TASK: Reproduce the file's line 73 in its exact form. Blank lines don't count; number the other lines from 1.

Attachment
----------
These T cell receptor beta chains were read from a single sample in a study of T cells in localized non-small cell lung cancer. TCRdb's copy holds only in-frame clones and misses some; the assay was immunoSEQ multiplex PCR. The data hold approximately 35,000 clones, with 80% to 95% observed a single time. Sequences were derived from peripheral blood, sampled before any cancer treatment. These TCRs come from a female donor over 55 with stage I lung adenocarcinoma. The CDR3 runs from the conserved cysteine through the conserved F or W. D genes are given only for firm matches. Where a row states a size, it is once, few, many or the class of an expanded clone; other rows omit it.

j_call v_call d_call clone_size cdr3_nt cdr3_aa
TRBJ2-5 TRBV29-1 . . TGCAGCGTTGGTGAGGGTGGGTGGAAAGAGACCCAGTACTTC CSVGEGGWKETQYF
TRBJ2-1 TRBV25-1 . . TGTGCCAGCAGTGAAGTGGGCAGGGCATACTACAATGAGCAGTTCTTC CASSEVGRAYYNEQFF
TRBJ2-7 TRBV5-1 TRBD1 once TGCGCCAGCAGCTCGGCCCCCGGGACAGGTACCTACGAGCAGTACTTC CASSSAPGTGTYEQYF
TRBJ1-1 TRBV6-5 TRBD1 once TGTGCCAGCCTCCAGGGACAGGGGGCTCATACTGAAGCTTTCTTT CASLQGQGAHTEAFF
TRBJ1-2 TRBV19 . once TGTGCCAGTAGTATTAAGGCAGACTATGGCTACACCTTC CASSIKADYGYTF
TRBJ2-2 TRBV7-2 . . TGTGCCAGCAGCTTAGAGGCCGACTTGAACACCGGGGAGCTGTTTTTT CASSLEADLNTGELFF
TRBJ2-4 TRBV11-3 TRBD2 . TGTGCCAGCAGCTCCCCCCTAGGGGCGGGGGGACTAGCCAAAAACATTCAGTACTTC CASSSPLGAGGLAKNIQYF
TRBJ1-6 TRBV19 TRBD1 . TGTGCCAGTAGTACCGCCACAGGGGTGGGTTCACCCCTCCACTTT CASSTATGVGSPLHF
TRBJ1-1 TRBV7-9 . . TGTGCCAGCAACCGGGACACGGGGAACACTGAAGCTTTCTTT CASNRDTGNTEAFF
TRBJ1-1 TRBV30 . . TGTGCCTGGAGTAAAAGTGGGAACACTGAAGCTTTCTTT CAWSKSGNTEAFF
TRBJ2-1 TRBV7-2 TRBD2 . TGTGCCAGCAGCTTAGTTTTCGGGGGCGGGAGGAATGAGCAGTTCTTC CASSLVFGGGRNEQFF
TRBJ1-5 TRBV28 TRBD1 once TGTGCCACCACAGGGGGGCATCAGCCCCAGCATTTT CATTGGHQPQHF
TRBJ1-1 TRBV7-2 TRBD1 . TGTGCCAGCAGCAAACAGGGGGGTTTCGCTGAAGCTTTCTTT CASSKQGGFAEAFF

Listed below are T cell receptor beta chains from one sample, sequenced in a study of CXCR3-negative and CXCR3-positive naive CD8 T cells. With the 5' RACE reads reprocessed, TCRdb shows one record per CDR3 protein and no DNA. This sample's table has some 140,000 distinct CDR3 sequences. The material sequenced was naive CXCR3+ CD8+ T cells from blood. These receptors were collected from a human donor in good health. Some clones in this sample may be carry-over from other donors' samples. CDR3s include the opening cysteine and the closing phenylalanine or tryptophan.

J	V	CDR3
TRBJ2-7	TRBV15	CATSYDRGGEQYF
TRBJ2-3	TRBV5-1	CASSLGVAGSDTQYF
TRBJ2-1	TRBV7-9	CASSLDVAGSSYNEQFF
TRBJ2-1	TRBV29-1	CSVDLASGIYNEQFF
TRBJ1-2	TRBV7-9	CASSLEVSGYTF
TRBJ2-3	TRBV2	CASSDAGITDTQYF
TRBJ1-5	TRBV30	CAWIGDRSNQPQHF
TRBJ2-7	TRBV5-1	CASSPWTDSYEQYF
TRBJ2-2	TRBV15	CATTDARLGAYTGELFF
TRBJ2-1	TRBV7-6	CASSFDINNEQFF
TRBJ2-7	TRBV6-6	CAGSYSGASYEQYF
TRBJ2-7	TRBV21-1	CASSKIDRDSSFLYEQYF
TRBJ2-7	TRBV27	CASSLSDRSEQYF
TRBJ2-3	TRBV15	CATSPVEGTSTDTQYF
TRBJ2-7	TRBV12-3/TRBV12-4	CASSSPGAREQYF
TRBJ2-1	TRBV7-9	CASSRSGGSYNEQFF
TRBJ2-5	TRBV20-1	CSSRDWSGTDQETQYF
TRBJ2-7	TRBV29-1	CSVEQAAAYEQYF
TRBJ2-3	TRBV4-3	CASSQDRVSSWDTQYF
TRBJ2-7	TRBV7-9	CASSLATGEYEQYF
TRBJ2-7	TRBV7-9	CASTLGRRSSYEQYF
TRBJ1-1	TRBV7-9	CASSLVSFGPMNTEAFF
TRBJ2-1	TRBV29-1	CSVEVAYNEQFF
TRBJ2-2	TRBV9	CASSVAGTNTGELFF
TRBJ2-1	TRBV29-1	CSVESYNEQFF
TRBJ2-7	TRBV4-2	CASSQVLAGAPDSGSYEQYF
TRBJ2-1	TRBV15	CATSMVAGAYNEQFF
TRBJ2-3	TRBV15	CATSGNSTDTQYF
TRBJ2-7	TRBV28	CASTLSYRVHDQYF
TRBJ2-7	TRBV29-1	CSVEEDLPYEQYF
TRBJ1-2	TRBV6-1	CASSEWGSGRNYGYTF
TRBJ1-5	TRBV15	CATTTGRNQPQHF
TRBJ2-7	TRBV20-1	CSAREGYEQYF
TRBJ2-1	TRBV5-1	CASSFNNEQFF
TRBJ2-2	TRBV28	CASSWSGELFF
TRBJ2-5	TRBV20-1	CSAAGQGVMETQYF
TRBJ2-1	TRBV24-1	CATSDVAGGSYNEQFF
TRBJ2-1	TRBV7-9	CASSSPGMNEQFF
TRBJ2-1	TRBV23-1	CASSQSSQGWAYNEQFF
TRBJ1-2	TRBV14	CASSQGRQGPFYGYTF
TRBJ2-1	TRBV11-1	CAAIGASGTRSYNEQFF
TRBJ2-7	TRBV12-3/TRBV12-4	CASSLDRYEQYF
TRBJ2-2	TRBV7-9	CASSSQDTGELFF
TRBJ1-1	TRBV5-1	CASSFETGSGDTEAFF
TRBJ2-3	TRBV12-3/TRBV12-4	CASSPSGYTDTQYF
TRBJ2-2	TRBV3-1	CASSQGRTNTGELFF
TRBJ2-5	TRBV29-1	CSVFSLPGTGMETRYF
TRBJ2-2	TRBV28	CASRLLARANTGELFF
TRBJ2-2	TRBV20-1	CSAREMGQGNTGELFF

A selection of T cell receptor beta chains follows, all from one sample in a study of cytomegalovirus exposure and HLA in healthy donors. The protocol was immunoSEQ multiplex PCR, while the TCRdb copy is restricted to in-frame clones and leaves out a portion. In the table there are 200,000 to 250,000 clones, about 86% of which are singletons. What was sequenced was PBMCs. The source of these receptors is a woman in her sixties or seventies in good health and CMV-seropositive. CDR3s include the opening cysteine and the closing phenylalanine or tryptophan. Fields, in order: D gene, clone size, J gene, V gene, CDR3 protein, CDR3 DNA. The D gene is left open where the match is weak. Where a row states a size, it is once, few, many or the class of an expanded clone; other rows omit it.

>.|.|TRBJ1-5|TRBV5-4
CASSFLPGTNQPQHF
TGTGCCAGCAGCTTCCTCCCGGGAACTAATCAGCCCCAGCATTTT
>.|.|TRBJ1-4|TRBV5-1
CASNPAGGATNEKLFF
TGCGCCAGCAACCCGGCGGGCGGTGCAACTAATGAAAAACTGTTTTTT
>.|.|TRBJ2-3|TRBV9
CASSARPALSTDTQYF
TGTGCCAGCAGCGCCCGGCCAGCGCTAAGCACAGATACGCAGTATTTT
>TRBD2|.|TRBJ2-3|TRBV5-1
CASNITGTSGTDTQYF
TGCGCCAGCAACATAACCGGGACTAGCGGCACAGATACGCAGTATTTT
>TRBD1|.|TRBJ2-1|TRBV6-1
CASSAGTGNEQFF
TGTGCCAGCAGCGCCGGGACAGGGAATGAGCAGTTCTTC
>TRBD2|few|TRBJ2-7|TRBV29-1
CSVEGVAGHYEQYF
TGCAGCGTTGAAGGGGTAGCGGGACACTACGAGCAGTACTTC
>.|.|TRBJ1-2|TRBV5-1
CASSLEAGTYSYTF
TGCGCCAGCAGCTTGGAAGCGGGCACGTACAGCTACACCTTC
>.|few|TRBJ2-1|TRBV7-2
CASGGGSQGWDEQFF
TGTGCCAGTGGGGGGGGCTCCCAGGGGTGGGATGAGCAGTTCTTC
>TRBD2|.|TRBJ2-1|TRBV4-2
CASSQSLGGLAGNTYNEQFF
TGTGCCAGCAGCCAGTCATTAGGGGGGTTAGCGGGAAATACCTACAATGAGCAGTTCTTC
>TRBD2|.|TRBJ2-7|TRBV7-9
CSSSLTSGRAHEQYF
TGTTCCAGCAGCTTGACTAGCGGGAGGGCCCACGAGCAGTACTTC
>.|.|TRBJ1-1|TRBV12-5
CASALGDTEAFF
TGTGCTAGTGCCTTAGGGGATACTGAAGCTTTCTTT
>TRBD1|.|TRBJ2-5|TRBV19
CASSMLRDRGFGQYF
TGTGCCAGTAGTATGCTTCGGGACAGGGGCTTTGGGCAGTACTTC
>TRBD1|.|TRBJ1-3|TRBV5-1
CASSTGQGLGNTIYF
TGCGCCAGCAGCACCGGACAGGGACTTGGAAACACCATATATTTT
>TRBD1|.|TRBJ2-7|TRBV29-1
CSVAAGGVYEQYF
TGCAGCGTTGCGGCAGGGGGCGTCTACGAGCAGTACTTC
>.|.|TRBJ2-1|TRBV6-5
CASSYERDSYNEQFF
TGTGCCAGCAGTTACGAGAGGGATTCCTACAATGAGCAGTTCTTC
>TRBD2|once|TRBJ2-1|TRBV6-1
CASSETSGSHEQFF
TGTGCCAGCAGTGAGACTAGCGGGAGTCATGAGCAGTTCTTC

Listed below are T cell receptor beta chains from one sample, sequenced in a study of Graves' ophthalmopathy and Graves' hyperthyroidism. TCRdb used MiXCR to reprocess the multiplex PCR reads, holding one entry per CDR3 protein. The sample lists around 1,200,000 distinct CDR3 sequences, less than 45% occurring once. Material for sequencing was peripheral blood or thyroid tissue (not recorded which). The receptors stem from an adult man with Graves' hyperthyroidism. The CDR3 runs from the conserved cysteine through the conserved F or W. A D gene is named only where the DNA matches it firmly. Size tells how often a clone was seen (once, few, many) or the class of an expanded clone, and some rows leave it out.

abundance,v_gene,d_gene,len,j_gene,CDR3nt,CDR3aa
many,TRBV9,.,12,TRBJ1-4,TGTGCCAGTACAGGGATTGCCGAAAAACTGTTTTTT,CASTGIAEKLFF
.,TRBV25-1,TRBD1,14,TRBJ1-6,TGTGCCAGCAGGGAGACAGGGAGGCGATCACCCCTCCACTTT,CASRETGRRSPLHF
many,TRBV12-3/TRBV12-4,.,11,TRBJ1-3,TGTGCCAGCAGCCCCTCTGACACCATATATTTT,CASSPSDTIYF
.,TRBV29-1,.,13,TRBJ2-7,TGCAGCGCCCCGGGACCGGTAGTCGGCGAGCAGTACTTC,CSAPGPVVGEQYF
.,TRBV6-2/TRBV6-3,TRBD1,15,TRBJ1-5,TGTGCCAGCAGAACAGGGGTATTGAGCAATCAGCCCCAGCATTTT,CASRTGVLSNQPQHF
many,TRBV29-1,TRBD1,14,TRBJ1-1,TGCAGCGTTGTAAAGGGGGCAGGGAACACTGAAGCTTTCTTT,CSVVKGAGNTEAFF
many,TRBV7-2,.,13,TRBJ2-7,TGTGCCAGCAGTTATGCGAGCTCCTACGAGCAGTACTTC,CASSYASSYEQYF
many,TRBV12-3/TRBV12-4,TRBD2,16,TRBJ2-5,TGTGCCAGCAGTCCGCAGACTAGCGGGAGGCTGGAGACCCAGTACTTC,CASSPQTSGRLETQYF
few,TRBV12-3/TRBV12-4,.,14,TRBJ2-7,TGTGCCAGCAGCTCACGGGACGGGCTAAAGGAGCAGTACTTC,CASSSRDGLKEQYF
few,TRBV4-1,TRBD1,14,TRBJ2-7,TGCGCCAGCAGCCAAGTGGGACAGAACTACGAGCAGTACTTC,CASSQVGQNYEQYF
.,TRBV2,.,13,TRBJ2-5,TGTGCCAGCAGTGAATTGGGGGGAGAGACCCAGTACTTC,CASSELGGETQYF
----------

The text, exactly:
TGCGCCAGCAACCCGGCGGGCGGTGCAACTAATGAAAAACTGTTTTTT